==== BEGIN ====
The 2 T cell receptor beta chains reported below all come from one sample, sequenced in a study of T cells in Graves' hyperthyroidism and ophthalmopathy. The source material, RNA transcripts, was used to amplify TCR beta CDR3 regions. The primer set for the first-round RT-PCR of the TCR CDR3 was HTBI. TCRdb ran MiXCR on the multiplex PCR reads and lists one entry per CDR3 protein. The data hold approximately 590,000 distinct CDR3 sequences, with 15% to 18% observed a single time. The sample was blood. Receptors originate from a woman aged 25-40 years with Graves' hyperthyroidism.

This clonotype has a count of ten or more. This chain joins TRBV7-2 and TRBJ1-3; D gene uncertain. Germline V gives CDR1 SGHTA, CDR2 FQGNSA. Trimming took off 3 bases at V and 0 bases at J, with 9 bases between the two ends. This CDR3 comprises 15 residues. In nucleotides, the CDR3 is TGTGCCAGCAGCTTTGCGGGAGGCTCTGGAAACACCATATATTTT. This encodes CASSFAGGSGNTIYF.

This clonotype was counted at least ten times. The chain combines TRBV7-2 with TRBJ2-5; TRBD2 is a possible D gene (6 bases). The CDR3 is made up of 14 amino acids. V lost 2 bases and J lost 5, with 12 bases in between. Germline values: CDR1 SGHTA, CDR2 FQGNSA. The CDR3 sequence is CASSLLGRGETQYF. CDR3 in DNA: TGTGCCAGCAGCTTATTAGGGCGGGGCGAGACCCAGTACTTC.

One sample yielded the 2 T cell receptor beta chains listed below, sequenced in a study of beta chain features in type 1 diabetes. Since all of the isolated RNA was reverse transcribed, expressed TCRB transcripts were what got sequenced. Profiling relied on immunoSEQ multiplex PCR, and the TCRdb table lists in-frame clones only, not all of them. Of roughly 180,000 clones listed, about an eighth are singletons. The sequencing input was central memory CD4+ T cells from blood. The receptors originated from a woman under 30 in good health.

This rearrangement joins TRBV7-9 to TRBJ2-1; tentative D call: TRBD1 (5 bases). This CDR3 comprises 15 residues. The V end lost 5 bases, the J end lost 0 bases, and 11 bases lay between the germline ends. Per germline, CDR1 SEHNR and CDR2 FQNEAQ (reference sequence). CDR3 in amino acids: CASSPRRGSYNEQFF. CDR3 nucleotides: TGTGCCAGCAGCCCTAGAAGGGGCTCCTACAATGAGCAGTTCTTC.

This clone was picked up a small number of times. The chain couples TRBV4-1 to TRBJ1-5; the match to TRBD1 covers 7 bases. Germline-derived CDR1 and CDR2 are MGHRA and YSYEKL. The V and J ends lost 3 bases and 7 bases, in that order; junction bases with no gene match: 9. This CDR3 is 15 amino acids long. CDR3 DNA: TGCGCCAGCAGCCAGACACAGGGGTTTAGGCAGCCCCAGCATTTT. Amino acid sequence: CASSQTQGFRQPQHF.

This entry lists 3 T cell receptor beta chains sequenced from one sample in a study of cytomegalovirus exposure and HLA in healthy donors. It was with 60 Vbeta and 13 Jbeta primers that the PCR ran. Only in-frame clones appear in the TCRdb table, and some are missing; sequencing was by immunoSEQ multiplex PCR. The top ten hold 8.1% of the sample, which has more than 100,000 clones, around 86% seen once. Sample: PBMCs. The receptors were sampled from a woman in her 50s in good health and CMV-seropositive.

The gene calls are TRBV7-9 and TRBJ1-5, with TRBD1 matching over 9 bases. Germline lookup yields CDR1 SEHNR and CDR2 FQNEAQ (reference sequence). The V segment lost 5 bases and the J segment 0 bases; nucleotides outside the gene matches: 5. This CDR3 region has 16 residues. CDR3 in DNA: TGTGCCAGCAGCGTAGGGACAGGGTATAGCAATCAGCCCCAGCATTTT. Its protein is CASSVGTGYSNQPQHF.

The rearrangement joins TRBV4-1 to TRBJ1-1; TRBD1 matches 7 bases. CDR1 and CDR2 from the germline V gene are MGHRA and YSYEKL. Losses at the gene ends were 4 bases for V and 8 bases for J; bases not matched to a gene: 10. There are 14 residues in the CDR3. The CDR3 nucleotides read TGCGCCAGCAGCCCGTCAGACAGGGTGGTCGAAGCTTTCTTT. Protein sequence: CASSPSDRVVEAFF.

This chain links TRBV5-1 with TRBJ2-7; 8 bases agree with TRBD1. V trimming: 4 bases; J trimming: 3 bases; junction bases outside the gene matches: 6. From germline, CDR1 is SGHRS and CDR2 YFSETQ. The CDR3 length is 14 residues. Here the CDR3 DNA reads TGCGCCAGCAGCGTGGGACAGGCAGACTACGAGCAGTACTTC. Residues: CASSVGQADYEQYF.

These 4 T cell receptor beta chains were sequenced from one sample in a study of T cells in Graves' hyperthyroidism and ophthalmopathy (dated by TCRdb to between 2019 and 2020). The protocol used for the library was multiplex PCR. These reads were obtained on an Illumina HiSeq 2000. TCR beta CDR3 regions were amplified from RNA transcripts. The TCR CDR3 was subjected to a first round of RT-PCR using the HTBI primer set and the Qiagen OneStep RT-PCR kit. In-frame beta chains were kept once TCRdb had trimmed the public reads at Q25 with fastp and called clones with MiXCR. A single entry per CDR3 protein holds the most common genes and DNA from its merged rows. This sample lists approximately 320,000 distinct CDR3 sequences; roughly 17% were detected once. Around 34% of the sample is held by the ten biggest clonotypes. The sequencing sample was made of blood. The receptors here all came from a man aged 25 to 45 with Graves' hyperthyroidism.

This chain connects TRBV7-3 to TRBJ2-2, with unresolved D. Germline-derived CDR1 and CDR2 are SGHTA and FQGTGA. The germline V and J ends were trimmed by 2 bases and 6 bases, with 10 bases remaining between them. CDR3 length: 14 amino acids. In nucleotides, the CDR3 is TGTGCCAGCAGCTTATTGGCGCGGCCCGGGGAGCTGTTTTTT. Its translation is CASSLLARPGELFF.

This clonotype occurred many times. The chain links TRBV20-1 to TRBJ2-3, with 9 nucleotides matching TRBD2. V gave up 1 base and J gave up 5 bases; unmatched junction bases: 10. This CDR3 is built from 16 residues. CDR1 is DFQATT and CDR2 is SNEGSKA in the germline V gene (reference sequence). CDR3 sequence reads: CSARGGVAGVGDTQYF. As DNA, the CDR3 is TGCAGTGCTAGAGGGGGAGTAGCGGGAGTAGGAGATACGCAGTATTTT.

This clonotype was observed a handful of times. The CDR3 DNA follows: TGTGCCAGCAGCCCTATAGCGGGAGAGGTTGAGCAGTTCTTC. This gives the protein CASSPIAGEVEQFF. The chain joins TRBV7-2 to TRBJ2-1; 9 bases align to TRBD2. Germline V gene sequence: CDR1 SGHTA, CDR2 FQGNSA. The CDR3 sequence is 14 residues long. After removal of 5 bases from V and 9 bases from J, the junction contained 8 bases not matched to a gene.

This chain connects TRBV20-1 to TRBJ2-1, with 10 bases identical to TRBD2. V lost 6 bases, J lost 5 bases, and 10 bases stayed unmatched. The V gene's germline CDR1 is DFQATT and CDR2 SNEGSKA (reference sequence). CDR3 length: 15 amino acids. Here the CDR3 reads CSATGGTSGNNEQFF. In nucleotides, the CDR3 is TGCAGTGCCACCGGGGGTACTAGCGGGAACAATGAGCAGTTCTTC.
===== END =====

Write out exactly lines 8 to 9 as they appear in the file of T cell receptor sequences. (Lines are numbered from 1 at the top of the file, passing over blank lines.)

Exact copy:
The gene calls are TRBV7-9 and TRBJ1-5, with TRBD1 matching over 9 bases. Germline lookup yields CDR1 SEHNR and CDR2 FQNEAQ (reference sequence). The V segment lost 5 bases and the J segment 0 bases; nucleotides outside the gene matches: 5. This CDR3 region has 16 residues. CDR3 in DNA: TGTGCCAGCAGCGTAGGGACAGGGTATAGCAATCAGCCCCAGCATTTT. Its protein is CASSVGTGYSNQPQHF.

The rearrangement joins TRBV4-1 to TRBJ1-1; TRBD1 matches 7 bases. CDR1 and CDR2 from the germline V gene are MGHRA and YSYEKL. Losses at the gene ends were 4 bases for V and 8 bases for J; bases not matched to a gene: 10. There are 14 residues in the CDR3. The CDR3 nucleotides read TGCGCCAGCAGCCCGTCAGACAGGGTGGTCGAAGCTTTCTTT. Protein sequence: CASSPSDRVVEAFF.